The homeless population can face discrimination when trying to find and apply for housing, especially when they have experienced a mental illness. (DHA, 2005) Many landlords are something about having people with a mental illness in their accommodation, due to the negative stigma that is attached with mental illness.
Having a mental illness or past substance abuse problem can also follow a person and impact upon their lives even after they have overcome these issues. As in today’s society many jobs and housing applications require police, credit and background checks. (MHCA, 2009, p.18)
Webster (2007) reports that drug abusers with mental illnesses are likely to experience high rates of employment difficulties. Stating that individuals with mental illnesses have fewer work-related skills, poor interpersonal skills, impulse control and poor time management, therefore having less success in the workforce than individuals without mental illness and substance abuse issues. (Webster et al., 2007)
Webster (2007) also reports that employment is a key factor in breaking the cycle of drug abuse, as employment occupies time, increases self esteem, promotes a sense of belonging and responsibility and provides structure. (Webster et al., 2007)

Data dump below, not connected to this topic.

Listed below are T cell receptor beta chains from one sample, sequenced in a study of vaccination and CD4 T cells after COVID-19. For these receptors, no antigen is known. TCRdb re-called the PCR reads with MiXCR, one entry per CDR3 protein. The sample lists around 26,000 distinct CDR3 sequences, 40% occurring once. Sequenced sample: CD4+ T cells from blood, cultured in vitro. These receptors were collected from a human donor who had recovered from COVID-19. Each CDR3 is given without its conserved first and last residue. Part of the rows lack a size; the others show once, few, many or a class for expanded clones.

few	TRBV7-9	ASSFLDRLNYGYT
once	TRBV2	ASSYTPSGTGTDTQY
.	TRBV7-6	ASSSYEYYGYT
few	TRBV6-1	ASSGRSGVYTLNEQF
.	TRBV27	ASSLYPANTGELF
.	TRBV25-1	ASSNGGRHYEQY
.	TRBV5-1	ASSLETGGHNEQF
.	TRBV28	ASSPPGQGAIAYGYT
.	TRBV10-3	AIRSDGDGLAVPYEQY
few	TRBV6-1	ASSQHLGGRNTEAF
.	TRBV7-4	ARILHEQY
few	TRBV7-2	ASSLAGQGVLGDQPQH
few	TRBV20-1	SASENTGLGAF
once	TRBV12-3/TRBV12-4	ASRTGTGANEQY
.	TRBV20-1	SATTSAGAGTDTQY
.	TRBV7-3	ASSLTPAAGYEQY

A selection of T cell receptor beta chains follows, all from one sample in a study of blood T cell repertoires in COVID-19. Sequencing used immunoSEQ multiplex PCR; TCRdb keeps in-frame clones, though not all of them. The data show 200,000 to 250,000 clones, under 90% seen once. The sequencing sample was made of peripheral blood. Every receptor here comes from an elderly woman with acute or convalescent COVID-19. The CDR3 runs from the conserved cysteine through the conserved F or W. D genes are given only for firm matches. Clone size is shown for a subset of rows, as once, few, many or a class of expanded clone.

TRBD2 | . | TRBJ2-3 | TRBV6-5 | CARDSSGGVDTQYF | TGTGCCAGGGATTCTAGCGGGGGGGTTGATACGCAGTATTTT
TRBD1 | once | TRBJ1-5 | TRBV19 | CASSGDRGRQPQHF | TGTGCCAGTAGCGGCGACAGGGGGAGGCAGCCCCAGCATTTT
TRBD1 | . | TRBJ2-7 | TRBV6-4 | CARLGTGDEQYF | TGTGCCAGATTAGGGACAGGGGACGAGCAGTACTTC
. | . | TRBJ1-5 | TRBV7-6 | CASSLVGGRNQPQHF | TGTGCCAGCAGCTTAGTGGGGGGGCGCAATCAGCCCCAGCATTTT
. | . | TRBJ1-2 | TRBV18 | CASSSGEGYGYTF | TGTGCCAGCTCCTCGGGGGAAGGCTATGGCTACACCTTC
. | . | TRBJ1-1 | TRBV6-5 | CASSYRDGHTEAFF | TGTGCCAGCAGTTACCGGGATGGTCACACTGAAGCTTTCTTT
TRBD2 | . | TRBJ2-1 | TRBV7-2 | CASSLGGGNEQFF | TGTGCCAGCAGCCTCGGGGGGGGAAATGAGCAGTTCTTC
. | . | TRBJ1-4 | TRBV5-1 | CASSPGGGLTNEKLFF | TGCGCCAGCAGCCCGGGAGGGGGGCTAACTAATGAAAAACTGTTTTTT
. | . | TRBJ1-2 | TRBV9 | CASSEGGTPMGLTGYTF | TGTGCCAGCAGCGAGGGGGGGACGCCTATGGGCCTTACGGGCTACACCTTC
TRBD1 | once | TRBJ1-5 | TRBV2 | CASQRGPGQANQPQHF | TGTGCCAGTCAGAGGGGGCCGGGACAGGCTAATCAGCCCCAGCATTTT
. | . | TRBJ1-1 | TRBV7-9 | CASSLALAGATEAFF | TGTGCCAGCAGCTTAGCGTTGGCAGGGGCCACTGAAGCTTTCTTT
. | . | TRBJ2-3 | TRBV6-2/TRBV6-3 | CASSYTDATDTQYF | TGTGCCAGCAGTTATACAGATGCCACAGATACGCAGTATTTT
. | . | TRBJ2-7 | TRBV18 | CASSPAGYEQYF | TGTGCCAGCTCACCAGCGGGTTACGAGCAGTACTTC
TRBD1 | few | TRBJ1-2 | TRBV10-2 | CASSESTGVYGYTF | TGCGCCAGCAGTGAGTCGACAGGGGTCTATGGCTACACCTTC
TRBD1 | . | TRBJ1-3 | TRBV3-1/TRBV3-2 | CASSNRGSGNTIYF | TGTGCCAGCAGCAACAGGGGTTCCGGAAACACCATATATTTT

In Australian society a quarter of the homeless population are children aged between 12 and 18, as these children age and mature they are at a higher risk of unemployment and being stuck in a vicious cycle of homelessness, unemployment, substance abuse and mental illness. (Graham, 2010, p.24)
Children are more likely to face unemployment if they are from low socioeconomic status, left school early leading to low literacy and numeracy skills, are indigenous, live with one or more unemployed person, or live in remote areas. (Graham, 2010, p.20)
A longitudinal study of Australian youth with mental health issues found that they did not suffer from mental health issues prior to unemployment. This shows the importance of employment and the effect that unemployment can have. (Graham, 2010, p.23)
In 1991, Fischer & Breakey developed three pathways into homelessness. The first being social selection which involves “a breakdown in the capacity for living independently due to mental illness. The second pathway details socioeconomic adversity in which a person experiences unemployment, low levels of education and declining income. The third pathway described involves the inability to develop “socially normative roles and support systems”. (Kim & Ford, 2010, p.40)